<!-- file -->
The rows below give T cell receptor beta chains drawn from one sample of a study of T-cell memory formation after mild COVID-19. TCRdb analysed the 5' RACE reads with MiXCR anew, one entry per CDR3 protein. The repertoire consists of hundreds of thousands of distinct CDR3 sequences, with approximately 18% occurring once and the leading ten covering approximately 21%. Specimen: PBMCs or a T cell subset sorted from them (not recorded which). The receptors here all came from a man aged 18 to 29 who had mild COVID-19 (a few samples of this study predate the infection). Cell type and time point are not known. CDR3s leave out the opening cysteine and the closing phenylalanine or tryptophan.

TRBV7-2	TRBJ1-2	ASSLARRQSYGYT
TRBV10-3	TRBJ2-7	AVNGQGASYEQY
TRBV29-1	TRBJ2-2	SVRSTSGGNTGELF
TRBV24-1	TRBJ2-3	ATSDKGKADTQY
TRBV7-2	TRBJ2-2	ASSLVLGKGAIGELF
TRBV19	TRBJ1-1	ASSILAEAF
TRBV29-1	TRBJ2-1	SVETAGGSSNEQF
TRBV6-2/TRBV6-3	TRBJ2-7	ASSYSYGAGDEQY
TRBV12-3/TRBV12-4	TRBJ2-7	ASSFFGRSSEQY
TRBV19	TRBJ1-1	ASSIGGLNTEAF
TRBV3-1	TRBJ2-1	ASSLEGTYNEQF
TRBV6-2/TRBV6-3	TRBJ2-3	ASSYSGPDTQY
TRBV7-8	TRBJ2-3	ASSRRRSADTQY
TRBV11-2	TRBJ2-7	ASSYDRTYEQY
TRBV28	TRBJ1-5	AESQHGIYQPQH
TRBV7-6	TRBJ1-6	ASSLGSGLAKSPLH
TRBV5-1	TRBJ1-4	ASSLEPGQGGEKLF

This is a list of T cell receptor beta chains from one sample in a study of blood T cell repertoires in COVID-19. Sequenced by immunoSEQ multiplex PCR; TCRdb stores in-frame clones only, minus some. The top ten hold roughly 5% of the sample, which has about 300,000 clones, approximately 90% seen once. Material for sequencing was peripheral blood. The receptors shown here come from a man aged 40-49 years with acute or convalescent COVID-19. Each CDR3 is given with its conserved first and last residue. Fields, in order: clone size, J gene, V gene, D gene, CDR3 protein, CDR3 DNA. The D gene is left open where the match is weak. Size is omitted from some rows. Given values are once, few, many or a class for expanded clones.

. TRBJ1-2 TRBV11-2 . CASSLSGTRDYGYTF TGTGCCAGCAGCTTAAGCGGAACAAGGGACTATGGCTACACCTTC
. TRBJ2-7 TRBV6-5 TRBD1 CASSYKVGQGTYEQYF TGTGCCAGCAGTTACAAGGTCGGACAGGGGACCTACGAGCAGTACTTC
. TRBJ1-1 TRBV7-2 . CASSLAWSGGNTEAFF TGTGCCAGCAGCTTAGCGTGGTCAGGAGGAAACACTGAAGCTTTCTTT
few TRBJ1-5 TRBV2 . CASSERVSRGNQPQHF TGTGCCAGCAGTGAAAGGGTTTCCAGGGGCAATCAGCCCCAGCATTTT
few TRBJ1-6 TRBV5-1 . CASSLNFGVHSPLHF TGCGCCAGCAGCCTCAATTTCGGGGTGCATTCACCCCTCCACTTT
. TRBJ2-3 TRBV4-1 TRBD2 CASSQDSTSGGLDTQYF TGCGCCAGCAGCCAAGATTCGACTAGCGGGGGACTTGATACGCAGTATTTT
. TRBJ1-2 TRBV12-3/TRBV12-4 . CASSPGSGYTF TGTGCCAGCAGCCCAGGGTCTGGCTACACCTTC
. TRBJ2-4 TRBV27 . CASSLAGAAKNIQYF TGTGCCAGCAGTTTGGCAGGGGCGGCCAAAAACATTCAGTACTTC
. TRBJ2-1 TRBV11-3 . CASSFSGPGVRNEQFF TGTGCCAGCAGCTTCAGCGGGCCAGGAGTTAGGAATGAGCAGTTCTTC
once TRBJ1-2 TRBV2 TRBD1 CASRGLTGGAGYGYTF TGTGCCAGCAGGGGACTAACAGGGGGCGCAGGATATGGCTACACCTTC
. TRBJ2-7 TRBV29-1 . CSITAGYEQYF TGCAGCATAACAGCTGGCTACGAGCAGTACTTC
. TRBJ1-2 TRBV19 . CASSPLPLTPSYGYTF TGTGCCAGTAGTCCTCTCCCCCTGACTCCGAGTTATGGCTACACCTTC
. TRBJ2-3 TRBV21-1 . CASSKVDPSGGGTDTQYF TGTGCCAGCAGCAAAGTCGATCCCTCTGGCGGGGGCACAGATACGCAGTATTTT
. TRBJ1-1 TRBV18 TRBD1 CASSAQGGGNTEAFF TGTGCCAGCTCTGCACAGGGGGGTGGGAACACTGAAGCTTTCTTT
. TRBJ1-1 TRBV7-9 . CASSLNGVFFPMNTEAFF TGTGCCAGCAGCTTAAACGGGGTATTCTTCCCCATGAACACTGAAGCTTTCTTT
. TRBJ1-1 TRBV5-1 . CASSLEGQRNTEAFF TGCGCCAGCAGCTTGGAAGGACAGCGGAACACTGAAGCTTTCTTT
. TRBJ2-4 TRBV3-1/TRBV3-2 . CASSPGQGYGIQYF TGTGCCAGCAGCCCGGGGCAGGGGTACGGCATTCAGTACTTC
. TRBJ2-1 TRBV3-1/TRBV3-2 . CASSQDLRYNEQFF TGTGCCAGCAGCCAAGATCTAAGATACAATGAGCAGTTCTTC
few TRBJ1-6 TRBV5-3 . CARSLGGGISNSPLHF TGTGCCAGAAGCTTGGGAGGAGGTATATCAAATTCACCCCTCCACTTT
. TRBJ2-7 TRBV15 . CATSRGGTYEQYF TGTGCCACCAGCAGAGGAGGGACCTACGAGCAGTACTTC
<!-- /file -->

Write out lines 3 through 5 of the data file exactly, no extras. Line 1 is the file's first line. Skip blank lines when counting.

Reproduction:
TRBV10-3	TRBJ2-7	AVNGQGASYEQY
TRBV29-1	TRBJ2-2	SVRSTSGGNTGELF
TRBV24-1	TRBJ2-3	ATSDKGKADTQY